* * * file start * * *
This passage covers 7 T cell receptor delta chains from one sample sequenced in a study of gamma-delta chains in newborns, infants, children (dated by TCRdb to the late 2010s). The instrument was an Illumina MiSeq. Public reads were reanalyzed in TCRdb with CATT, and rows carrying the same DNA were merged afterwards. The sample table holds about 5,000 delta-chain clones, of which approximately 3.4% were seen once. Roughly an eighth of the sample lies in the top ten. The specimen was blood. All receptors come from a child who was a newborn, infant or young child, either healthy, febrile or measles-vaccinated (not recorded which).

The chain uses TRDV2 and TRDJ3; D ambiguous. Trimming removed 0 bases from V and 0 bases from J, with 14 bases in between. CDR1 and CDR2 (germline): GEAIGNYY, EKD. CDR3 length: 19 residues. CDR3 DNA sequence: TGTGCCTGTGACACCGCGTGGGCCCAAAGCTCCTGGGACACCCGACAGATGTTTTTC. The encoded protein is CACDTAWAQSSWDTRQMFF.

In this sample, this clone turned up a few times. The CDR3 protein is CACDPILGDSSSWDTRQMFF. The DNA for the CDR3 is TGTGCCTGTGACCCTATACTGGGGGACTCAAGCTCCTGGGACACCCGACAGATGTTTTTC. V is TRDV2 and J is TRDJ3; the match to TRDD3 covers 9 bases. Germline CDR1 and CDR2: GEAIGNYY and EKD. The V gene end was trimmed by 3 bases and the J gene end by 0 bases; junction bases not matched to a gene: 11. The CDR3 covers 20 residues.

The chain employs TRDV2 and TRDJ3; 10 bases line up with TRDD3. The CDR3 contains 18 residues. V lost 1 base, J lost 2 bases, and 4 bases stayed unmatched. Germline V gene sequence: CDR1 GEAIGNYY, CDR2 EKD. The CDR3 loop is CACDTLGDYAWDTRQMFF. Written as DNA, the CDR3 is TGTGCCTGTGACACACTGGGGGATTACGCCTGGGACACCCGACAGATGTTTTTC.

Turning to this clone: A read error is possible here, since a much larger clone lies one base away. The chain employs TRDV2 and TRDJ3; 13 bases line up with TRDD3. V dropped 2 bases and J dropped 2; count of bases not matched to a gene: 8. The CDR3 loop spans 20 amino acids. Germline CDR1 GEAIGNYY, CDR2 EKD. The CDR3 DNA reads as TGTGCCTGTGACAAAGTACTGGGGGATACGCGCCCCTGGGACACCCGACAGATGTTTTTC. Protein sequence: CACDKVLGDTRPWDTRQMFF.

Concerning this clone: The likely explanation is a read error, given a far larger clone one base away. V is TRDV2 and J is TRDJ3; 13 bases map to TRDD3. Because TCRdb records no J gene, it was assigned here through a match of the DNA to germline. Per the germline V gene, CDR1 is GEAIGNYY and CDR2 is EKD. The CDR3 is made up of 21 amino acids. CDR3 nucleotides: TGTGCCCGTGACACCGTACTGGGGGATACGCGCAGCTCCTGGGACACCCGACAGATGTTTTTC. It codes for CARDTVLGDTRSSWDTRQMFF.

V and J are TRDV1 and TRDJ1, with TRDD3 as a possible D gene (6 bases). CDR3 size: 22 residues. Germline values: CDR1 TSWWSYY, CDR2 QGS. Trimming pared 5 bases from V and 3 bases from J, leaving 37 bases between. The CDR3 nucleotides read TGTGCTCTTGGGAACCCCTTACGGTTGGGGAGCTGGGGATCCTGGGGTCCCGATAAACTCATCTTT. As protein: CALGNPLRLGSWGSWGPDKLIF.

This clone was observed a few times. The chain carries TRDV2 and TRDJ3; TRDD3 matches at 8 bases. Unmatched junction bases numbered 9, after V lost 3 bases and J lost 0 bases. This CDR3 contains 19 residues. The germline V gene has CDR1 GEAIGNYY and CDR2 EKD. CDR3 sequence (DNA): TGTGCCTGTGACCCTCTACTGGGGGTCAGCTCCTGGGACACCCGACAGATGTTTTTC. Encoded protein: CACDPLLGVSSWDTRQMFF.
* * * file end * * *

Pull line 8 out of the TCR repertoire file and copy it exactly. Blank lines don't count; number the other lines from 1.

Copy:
This clone was observed a few times. The chain carries TRDV2 and TRDJ3; TRDD3 matches at 8 bases. Unmatched junction bases numbered 9, after V lost 3 bases and J lost 0 bases. This CDR3 contains 19 residues. The germline V gene has CDR1 GEAIGNYY and CDR2 EKD. CDR3 sequence (DNA): TGTGCCTGTGACCCTCTACTGGGGGTCAGCTCCTGGGACACCCGACAGATGTTTTTC. Encoded protein: CACDPLLGVSSWDTRQMFF.